Ban the "Bombies" (World)
The 1997 Oslo Treaty outlawed anti-personnel land mines, both smart (timed for automatic explosion) and dumb (ready forever) varying in size from a woman's compact to a dinner plate, but filled with lethal explosives.
In February, 2007, the government of Norway expressed a similar concern, addressed to a new, easily mass-produced weapon of war, the cluster bomb (bombies), as small as a battery for a hand-carried flashlight.
Norway asked governments to prohibit the manufacture, use, transportation, and stockpiling of bombies "that cause unacceptable harm to civilians." Often-but not exclusively-employed in developing countries engaged in civil strife, no reliable records of emplacements have been established or maintained. When the NATO attacks on Kosovo occurred, these bombs were launched from aircraft in large canisters and records of detailed dispositions could not be made.
The Norwegian initiative resulted in negotiations in Dublin in May, 2008, which produced a 26-article international "Convention on Cluster Munitions." It will be opened for signature in Oslo in December 2008, with over 125 countries committed to signature. The government of the United States has expressed vigorous opposition to these international agreements.
It has treated both weapons as relatively inexpensive weapons of opportunity, fitting in with the historic military goal of destroying an enemy's will to continue in battle by the most economical means. One goal is to avoid the prospect of large scale warfare and the risks to U.S. military personnel in the event of extended combat.
The United States has sought to obtain exceptions from the restrictive terms of the two agreements. Such claims were denied by the negotiating countries. This led the United States to voice the prospect of recriminations against countries rejecting its claims.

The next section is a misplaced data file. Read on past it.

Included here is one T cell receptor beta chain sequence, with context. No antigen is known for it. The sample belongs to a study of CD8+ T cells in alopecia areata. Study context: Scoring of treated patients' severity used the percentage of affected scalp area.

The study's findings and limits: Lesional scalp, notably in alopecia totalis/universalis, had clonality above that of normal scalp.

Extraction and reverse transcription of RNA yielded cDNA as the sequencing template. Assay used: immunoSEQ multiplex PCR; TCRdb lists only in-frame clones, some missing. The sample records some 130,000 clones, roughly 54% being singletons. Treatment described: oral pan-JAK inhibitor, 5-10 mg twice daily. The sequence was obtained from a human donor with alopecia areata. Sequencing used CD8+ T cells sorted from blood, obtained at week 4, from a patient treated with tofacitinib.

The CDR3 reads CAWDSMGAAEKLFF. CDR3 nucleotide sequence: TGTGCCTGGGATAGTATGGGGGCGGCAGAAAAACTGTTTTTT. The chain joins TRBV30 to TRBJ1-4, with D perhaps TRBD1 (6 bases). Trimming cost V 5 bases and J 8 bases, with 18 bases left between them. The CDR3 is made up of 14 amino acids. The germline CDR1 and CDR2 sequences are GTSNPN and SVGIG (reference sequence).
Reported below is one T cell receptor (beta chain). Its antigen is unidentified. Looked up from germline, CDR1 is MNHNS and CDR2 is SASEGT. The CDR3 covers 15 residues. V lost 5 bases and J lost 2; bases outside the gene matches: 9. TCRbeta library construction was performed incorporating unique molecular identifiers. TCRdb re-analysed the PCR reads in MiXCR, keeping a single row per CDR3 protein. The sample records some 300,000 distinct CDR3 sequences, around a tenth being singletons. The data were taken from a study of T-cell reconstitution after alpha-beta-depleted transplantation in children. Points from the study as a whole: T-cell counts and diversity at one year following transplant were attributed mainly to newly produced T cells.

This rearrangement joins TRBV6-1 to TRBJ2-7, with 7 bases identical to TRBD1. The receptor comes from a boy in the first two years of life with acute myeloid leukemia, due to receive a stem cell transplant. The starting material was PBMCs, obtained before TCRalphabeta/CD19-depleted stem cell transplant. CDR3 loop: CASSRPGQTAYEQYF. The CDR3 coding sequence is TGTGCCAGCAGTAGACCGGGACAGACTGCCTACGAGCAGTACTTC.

Ironically, the Department of State's budget calls for substantial monetary support for mine- and bomb- clearing procedures, with subventions being made to private groups engaged in humanitarian, educational, and operational activities. Such funding has been supplemental to major historic efforts in the United States on the part of committed organizations seeking the elimination and removal of such devices. Their efforts have been consolidated under the U.S. Campaign to Ban Landmines, which since 2007 has been headed the United Nations Association of the United States of America. That organization has given active support to an Adopt-A-Minefield Program engaged in eliminating such weapons in about a dozen countries.
Members of Congress in 2007 proposed a "Cluster Munitions Civilian Protection Act" dealing with limiting the "use, sale, and transfer of cluster munitions." It was opposed by the Bush Administration.
4-1-1: A forum to consider such issues has been organized by the United Nations Association and UNESCO of Santa Barbara, supported by other Santa Barbara public interest groups, to meet at the Faulkner Gallery, Santa Barbara Central Library, 40 East Anapamu Street at 5:30 p.m. on Thursday, November 13. Featured will be a film, "Bombies," produced in Laos by the government of Canada, the MacArthur Foundation, and the Rogers Documentary Fund.
Opening remarks will by given by Carl Q. Christol. Refreshments will be hosted by Mrs. Catherine Dishion, president of the Santa Barbara chapter of USA-UNA and UNESCO.
For more information, please visit landmines.org and unasb.org.
Carl Q. Christol is a distinguished emeritus professor, International Law and Political Science, University of Southern California, an expert on the laws and customs of war. He currently resides in Carpinteria.
Von: 05.11.2008, by Carl Q. Christol, www.independent.com